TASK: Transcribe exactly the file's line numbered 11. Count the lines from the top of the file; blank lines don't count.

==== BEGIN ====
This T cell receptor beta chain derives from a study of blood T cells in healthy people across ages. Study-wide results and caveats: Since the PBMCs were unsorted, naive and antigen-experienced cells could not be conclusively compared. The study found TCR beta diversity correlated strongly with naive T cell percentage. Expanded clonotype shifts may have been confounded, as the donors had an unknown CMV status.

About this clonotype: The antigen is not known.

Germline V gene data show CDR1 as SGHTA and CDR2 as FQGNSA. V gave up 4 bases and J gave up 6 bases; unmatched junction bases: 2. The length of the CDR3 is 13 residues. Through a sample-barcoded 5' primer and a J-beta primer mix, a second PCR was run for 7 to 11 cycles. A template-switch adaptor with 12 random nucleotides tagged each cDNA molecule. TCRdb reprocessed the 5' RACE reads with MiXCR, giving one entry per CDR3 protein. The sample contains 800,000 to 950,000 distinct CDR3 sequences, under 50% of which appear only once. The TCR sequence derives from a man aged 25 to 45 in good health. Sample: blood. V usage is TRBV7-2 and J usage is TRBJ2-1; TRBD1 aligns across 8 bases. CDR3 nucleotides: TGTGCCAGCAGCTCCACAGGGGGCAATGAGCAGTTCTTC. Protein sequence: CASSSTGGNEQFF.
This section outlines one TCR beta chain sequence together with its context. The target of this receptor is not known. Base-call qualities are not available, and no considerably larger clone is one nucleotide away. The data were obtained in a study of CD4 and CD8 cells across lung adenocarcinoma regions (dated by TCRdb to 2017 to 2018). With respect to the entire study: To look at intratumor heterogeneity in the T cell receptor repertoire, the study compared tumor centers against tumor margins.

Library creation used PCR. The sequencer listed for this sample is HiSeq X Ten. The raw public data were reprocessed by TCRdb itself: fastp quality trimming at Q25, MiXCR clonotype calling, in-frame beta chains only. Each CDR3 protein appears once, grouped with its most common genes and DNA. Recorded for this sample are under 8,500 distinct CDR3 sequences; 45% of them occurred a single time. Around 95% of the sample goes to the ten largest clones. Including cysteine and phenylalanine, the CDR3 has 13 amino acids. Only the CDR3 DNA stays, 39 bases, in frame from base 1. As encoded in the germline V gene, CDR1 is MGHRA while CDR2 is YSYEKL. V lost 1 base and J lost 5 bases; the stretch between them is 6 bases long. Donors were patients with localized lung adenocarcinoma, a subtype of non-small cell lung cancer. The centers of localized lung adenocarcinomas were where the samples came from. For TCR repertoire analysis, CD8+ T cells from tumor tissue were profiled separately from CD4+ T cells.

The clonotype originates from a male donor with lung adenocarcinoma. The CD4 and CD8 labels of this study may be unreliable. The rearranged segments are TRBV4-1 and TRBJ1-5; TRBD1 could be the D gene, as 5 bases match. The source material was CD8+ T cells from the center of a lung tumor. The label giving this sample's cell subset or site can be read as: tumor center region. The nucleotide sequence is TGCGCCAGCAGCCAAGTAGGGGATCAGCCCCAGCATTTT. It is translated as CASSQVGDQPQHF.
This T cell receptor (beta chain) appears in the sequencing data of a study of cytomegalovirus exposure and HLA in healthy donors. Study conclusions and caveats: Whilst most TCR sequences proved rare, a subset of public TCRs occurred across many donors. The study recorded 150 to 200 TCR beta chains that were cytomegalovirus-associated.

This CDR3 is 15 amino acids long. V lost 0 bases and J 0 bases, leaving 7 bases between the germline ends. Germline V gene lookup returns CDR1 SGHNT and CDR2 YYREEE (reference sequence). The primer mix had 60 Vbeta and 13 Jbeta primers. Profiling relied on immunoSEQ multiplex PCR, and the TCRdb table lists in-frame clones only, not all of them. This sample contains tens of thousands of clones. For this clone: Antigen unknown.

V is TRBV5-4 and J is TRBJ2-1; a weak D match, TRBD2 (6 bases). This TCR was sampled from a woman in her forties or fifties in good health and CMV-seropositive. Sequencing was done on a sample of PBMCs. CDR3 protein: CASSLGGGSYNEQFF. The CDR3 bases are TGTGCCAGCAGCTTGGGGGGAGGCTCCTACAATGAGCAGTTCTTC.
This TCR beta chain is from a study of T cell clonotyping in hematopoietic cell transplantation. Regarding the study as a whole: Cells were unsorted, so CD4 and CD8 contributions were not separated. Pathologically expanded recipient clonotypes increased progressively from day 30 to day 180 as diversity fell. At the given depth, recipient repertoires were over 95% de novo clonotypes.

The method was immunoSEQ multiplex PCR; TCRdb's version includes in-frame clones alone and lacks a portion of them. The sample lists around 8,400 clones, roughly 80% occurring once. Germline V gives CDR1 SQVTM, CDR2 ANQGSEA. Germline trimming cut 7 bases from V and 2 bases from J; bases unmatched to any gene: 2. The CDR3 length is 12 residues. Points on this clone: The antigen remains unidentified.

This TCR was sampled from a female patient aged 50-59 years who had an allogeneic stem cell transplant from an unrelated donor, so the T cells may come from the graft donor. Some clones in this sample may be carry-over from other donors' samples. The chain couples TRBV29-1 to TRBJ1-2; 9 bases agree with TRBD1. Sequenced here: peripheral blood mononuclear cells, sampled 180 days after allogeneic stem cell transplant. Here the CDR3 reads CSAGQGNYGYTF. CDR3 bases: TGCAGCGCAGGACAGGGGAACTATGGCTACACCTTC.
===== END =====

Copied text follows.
The method was immunoSEQ multiplex PCR; TCRdb's version includes in-frame clones alone and lacks a portion of them. The sample lists around 8,400 clones, roughly 80% occurring once. Germline V gives CDR1 SQVTM, CDR2 ANQGSEA. Germline trimming cut 7 bases from V and 2 bases from J; bases unmatched to any gene: 2. The CDR3 length is 12 residues. Points on this clone: The antigen remains unidentified.